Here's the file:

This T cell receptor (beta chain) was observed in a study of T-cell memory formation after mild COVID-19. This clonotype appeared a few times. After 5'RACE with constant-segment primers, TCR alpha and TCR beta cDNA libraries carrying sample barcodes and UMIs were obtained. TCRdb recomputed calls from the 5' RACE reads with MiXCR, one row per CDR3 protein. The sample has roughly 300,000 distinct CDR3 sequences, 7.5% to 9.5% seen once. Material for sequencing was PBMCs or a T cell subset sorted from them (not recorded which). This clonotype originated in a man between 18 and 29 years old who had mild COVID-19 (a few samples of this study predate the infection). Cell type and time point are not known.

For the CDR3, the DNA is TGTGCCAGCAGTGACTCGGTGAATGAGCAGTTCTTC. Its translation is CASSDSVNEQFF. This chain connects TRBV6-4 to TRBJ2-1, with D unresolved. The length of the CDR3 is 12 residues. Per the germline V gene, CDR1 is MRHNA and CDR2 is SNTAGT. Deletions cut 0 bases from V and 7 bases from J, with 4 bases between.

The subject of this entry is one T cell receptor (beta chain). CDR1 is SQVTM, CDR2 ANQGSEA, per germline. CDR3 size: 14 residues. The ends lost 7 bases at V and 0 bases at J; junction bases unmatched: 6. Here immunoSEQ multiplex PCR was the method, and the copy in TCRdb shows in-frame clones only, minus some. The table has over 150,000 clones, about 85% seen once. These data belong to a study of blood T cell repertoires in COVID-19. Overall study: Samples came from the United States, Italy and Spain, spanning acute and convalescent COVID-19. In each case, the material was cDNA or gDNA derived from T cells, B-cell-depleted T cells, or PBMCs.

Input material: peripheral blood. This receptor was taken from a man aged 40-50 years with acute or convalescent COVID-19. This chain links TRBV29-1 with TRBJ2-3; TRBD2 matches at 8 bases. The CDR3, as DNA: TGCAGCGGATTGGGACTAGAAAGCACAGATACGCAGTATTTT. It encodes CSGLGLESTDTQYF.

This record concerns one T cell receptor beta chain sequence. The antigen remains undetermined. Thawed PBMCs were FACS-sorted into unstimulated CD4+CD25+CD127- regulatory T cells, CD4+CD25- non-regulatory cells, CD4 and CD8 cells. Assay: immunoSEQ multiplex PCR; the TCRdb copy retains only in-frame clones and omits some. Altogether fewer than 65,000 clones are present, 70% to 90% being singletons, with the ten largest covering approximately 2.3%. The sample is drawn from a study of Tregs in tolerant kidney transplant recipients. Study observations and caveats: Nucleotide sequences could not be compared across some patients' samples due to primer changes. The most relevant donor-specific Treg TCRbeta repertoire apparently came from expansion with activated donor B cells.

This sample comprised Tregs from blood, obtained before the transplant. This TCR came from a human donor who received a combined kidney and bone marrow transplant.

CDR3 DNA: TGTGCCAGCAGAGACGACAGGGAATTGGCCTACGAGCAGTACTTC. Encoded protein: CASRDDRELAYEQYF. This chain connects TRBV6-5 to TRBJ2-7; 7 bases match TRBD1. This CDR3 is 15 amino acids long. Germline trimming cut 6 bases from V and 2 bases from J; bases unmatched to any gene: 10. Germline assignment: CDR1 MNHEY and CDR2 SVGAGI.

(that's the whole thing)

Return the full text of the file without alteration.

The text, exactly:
This T cell receptor (beta chain) was observed in a study of T-cell memory formation after mild COVID-19. This clonotype appeared a few times. After 5'RACE with constant-segment primers, TCR alpha and TCR beta cDNA libraries carrying sample barcodes and UMIs were obtained. TCRdb recomputed calls from the 5' RACE reads with MiXCR, one row per CDR3 protein. The sample has roughly 300,000 distinct CDR3 sequences, 7.5% to 9.5% seen once. Material for sequencing was PBMCs or a T cell subset sorted from them (not recorded which). This clonotype originated in a man between 18 and 29 years old who had mild COVID-19 (a few samples of this study predate the infection). Cell type and time point are not known.

For the CDR3, the DNA is TGTGCCAGCAGTGACTCGGTGAATGAGCAGTTCTTC. Its translation is CASSDSVNEQFF. This chain connects TRBV6-4 to TRBJ2-1, with D unresolved. The length of the CDR3 is 12 residues. Per the germline V gene, CDR1 is MRHNA and CDR2 is SNTAGT. Deletions cut 0 bases from V and 7 bases from J, with 4 bases between.

The subject of this entry is one T cell receptor (beta chain). CDR1 is SQVTM, CDR2 ANQGSEA, per germline. CDR3 size: 14 residues. The ends lost 7 bases at V and 0 bases at J; junction bases unmatched: 6. Here immunoSEQ multiplex PCR was the method, and the copy in TCRdb shows in-frame clones only, minus some. The table has over 150,000 clones, about 85% seen once. These data belong to a study of blood T cell repertoires in COVID-19. Overall study: Samples came from the United States, Italy and Spain, spanning acute and convalescent COVID-19. In each case, the material was cDNA or gDNA derived from T cells, B-cell-depleted T cells, or PBMCs.

Input material: peripheral blood. This receptor was taken from a man aged 40-50 years with acute or convalescent COVID-19. This chain links TRBV29-1 with TRBJ2-3; TRBD2 matches at 8 bases. The CDR3, as DNA: TGCAGCGGATTGGGACTAGAAAGCACAGATACGCAGTATTTT. It encodes CSGLGLESTDTQYF.

This record concerns one T cell receptor beta chain sequence. The antigen remains undetermined. Thawed PBMCs were FACS-sorted into unstimulated CD4+CD25+CD127- regulatory T cells, CD4+CD25- non-regulatory cells, CD4 and CD8 cells. Assay: immunoSEQ multiplex PCR; the TCRdb copy retains only in-frame clones and omits some. Altogether fewer than 65,000 clones are present, 70% to 90% being singletons, with the ten largest covering approximately 2.3%. The sample is drawn from a study of Tregs in tolerant kidney transplant recipients. Study observations and caveats: Nucleotide sequences could not be compared across some patients' samples due to primer changes. The most relevant donor-specific Treg TCRbeta repertoire apparently came from expansion with activated donor B cells.

This sample comprised Tregs from blood, obtained before the transplant. This TCR came from a human donor who received a combined kidney and bone marrow transplant.

CDR3 DNA: TGTGCCAGCAGAGACGACAGGGAATTGGCCTACGAGCAGTACTTC. Encoded protein: CASRDDRELAYEQYF. This chain connects TRBV6-5 to TRBJ2-7; 7 bases match TRBD1. This CDR3 is 15 amino acids long. Germline trimming cut 6 bases from V and 2 bases from J; bases unmatched to any gene: 10. Germline assignment: CDR1 MNHEY and CDR2 SVGAGI.